Sinkhole classification and nomenclature

Part of the Karst and Cavernous Rocks in Engineering and Const book series (PRAXIS)


Karst is defined as a landscape that is distinguished by its underground drainage, so that its landforms evolve in response to rainfall and surface water flowing into the ground. Consequently, river valleys cannot develop in a mature karst. Instead, drainage and consequent fluvial erosion is centripetal towards points where the water sinks underground. Dendritic systems of linear valleys are replaced by internally drained closed depressions as the dominant surface landforms of karst. The erosion processes that create closed depressions are essentially downward, and therefore may involve subsidence that makes them a geohazard to engineers. The surface depressions are matched by the underground landforms, caves, which, by their very existence, create the second engineering geohazard in karst.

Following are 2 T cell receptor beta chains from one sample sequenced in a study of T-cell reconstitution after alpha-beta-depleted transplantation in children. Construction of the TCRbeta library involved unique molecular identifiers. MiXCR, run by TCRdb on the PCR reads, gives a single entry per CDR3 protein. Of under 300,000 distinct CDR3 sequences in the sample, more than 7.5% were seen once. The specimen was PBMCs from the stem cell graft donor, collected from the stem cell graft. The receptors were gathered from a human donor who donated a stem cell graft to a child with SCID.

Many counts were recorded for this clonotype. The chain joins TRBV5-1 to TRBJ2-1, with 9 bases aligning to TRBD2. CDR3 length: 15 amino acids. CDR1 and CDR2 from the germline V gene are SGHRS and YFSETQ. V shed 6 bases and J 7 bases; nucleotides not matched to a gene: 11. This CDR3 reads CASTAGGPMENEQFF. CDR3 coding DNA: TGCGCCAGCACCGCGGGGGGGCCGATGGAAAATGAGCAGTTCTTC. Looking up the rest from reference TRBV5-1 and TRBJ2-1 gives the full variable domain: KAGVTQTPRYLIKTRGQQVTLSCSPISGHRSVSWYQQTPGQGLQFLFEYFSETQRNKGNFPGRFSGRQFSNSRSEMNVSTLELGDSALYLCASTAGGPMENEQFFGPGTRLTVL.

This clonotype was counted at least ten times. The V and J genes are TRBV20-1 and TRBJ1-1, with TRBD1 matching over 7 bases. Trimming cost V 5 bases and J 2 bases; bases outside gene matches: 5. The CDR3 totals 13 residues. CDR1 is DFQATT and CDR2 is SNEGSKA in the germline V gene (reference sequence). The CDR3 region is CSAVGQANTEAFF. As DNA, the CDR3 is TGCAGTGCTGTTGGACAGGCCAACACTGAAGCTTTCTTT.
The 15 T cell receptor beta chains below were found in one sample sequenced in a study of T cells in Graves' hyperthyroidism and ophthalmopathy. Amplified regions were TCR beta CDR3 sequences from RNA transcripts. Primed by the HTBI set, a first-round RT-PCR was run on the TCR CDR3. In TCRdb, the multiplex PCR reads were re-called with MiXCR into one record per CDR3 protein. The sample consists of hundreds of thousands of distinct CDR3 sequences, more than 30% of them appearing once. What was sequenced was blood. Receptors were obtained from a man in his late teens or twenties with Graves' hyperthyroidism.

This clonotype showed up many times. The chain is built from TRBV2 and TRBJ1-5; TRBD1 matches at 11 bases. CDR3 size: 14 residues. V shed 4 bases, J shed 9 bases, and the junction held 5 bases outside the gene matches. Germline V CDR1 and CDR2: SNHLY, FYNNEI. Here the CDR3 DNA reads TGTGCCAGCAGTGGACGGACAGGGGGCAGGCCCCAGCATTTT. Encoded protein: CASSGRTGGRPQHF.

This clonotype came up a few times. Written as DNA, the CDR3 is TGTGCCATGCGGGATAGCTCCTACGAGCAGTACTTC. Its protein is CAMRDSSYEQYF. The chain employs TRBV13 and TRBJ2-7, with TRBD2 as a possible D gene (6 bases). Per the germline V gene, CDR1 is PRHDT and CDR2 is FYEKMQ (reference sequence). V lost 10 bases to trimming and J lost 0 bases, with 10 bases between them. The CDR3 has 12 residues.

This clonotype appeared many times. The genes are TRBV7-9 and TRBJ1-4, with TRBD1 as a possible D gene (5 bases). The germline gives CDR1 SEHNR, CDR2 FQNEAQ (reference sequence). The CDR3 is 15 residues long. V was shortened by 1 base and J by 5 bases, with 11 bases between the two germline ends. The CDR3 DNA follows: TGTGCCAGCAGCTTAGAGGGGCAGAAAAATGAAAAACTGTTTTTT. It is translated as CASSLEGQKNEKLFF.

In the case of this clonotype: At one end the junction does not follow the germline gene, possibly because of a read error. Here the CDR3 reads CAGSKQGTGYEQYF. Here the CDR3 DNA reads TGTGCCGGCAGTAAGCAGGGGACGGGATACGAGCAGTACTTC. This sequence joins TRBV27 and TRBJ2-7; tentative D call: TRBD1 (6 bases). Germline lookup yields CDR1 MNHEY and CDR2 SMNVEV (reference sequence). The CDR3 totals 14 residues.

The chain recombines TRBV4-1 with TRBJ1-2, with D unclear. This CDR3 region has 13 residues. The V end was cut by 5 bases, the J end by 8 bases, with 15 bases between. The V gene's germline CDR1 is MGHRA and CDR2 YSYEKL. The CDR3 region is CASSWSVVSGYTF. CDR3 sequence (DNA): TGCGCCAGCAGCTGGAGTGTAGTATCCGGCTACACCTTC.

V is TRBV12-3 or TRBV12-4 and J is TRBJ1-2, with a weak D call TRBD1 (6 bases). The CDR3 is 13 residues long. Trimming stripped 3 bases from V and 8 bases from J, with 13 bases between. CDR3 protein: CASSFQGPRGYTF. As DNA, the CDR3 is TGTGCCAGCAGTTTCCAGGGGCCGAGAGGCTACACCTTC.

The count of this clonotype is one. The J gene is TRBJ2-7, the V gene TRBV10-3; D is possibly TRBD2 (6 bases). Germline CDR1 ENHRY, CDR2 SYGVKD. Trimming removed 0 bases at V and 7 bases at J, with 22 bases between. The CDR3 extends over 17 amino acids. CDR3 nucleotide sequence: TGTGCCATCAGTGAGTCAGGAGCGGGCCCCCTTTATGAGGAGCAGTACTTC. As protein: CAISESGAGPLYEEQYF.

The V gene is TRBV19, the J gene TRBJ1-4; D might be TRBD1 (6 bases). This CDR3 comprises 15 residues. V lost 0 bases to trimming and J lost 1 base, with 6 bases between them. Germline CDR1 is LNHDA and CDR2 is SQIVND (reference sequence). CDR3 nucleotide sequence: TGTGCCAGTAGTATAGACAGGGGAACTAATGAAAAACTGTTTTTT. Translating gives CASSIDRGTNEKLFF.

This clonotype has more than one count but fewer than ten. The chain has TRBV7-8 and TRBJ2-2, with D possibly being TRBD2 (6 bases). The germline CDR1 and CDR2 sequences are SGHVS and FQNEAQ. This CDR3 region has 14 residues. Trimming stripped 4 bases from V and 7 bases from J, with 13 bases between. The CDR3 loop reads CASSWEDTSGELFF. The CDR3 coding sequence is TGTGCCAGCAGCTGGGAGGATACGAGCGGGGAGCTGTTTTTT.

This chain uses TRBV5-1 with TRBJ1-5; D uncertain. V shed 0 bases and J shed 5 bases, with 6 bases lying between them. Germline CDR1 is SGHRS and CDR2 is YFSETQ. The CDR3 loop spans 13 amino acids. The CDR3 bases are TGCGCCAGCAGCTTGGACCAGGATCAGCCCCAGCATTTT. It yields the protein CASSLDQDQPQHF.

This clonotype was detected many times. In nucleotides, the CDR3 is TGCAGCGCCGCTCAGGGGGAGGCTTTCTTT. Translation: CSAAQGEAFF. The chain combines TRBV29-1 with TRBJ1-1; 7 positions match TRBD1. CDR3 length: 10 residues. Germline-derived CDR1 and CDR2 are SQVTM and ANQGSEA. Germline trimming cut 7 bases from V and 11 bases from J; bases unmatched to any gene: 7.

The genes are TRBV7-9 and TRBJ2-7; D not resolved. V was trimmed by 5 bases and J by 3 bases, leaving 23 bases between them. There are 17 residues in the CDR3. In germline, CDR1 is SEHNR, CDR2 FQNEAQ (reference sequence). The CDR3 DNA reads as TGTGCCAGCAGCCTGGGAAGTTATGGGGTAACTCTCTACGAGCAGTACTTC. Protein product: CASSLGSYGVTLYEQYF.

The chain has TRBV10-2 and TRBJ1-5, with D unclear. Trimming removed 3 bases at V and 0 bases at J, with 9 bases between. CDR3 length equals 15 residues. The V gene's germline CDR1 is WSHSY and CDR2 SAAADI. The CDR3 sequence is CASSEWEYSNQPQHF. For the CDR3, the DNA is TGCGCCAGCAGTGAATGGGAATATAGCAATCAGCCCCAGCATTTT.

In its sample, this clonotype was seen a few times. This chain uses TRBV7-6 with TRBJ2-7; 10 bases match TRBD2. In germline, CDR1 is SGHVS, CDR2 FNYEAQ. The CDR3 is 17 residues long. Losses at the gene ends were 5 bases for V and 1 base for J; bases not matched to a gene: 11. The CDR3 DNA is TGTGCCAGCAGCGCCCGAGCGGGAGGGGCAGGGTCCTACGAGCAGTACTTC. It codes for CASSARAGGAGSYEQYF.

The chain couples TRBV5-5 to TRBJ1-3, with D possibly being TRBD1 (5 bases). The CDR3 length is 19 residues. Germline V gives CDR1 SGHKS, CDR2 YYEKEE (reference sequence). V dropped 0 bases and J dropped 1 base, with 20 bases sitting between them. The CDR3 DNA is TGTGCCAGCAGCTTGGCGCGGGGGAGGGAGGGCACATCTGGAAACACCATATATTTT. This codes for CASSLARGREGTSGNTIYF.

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© Praxis Publishing Ltd 2005

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